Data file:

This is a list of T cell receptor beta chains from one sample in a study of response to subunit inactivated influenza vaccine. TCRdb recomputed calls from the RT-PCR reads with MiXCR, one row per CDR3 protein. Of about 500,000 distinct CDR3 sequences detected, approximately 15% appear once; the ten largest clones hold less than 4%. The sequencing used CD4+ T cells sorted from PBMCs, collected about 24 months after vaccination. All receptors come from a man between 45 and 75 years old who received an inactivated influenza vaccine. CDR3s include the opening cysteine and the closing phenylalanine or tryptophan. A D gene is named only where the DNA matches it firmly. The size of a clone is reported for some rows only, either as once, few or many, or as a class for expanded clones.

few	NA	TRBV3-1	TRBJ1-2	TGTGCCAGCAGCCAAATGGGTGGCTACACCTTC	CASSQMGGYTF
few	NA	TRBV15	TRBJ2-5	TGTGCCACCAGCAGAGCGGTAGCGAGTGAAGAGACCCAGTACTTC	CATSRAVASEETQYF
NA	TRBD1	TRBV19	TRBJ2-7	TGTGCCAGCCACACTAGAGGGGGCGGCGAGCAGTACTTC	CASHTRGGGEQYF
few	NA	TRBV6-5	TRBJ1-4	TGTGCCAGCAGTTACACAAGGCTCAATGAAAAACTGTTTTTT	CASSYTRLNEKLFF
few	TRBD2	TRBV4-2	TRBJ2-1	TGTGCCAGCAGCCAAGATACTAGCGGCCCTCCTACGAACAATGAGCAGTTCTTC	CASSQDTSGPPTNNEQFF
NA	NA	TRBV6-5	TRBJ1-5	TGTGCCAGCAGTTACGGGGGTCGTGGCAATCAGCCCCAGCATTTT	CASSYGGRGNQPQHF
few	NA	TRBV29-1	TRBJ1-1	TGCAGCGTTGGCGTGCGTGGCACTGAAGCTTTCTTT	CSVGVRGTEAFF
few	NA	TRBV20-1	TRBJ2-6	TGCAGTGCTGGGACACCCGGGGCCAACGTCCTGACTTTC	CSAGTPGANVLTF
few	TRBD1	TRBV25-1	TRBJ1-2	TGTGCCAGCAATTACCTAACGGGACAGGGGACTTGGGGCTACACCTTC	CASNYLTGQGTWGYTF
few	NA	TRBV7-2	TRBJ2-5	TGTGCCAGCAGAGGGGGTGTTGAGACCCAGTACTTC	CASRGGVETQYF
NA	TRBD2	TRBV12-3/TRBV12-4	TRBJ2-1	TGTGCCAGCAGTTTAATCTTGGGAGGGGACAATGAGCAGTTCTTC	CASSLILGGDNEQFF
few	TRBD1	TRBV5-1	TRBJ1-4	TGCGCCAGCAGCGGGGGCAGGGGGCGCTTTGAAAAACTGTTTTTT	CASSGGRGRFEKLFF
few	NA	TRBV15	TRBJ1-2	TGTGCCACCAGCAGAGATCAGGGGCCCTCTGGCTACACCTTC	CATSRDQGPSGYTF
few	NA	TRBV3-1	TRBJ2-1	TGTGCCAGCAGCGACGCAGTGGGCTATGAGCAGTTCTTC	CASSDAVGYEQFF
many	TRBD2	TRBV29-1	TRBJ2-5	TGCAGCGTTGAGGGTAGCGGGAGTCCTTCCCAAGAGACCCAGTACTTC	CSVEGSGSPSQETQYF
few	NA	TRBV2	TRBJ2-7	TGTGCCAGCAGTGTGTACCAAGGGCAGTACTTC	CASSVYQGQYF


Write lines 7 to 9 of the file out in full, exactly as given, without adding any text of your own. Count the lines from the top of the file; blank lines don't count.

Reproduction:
NA	NA	TRBV6-5	TRBJ1-5	TGTGCCAGCAGTTACGGGGGTCGTGGCAATCAGCCCCAGCATTTT	CASSYGGRGNQPQHF
few	NA	TRBV29-1	TRBJ1-1	TGCAGCGTTGGCGTGCGTGGCACTGAAGCTTTCTTT	CSVGVRGTEAFF
few	NA	TRBV20-1	TRBJ2-6	TGCAGTGCTGGGACACCCGGGGCCAACGTCCTGACTTTC	CSAGTPGANVLTF